Looking forward to the next event at Handlery Hotel? Click here to learn more about their Fall Pig Out, a pork and beer pairing dinner. Only 75 tickets priced at $125 each will ever see the light of day. The price seems extravagant, but at only 75 attendees, the intimacy of this event combined with the incredible quality of food and beer more than make up for the price.

The Muckenthaler Cultural Center in Fullerton hosted their 4th Annual Summer Solstice Festival & International Taco Festival this past Sunday. This two-in-one festival combines an international cuisine taco fest with an arts & crafts fair for all ages. The Summer Solstice Festival requires no admission fee, as guests could simply park for free and walk into the cultural center area, where guests would find plenty of arts & crafts booths, activities, games, and live music on the stage. Inside the cultural center, various acts performed in the center room, such as storytelling and cultural dancing.

The International Taco Festival occurred inside the summer fest. This small food fest featured booths hosted by various businesses, groups, organizations, and charities from around Orange County. Each booth prepared tacos using a particular cuisine from around the world. Some of the international tacos included Tex-Mex, Kenyan, Swiss, German, Greek, Somalian, Moroccan, Chinese, Korean, Indian, Singaporean, and many more. Basically, each booth used some sort of tortilla or other holder, and added meat from the booth’s respective cuisine. For example, the fest featured Chomp Chomp Nation as one of the booths, and they served a Singaporean taco by taking their Singapore Sloppy Joe and placing it in a fried wonton shell instead of a bun. A Kenyan booth simply used Kenyan-style beef in a normal tortilla. A taco more common to today’s community included BBQ tacos using pulled pork and tri-tip.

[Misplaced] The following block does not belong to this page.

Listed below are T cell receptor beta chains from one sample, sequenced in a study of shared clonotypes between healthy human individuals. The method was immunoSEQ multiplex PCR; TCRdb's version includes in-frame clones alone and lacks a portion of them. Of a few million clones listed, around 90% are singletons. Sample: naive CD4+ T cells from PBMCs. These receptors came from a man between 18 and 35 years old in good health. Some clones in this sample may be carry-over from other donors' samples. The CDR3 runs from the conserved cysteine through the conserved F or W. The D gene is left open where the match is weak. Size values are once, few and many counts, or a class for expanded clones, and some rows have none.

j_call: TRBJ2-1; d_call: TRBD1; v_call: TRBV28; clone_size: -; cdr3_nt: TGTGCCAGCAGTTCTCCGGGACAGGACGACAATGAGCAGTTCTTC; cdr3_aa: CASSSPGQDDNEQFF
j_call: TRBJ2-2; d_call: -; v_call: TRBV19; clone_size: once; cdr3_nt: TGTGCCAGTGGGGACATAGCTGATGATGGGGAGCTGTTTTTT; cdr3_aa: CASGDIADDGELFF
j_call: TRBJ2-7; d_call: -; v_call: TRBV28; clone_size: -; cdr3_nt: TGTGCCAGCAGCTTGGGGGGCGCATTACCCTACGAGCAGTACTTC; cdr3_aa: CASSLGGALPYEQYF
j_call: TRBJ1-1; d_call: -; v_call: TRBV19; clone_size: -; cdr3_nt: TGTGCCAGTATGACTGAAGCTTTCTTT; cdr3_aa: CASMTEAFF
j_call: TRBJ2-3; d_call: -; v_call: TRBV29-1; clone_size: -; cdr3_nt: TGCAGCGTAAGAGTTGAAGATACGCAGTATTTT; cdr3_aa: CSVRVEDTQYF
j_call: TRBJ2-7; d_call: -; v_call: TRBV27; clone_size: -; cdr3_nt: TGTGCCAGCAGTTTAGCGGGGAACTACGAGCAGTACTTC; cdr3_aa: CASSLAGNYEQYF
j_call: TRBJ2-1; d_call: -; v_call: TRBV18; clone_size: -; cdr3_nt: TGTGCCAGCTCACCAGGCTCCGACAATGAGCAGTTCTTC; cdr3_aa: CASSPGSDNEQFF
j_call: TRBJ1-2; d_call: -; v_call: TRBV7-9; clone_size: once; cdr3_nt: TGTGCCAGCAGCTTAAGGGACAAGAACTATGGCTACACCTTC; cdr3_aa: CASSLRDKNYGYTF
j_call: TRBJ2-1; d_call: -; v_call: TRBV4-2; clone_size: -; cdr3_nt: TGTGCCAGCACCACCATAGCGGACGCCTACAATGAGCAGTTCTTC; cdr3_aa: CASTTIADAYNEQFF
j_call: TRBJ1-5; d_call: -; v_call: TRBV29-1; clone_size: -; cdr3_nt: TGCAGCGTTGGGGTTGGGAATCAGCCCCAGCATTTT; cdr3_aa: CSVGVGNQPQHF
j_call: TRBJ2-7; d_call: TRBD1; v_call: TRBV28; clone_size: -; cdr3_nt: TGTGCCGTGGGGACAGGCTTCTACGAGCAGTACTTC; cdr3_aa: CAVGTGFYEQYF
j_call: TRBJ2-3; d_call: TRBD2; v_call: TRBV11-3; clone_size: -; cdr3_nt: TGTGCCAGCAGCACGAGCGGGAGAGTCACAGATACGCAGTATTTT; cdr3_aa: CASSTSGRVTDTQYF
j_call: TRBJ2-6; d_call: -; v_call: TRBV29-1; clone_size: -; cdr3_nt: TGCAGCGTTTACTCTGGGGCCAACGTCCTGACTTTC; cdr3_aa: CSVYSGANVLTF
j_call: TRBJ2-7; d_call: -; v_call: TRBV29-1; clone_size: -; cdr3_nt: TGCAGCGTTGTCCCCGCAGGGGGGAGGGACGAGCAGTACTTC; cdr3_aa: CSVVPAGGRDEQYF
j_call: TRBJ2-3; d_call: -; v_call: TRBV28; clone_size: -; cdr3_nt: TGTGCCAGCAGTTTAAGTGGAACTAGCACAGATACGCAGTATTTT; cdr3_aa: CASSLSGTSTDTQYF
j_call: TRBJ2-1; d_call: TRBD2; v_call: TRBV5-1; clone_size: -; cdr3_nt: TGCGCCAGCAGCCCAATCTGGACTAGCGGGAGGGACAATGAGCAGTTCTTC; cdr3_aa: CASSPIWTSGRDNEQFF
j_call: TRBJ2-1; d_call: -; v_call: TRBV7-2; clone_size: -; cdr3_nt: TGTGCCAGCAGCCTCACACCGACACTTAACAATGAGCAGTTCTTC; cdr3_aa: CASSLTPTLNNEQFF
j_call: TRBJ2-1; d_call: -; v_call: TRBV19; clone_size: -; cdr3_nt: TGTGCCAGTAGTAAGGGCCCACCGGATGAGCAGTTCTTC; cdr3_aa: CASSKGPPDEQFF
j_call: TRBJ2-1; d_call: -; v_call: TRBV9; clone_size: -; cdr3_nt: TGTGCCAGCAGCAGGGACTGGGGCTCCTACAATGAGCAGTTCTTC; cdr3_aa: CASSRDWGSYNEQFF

This small festival provided a treat to the local community. On the first Sunday of summer, families arrived all ready to enjoy a day together while enjoying some delicious food in small portions and exploring the cultural center and all the arts & crafts booths. The original ad mentioned Bootlegger’s Brewery and tequila at the taco fest; however, I never found any alcohol at the event. This did not deter the event from prospering, as the lack of alcohol meant that families could truly enjoy the day without worrying about the endangerment of the children. The Muckenthaler Cultural Center plans to hold plenty more events throughout the rest of the year, including a luau in a couple of weeks. If you seek something to do with the family, check out the Muckenthaler’s calendar of events to discover something different and unique to expand your cultural knowledge.

What happens when you combine two dudes hungry for sliders, beer, and cake? You can cross ‘really bad sitcom’ off the list of guesses, because I refer to Ben & Drew, the two food dudes behind the group L.A. Foodie. Always in search for Los Angeles’ great hidden gems, L.A. Foodie ventures out around Los Angeles County weekly for that perfect bite. In addition to these adventures, they also record a podcast a few times a month, which you can find on their Soundcloud channel. These gentlemen also find time to organize monthly dinner events such as Get Porked, which occurred last month. This month, they returned to a previous event that they host every two months: Bite Flite in Culver City.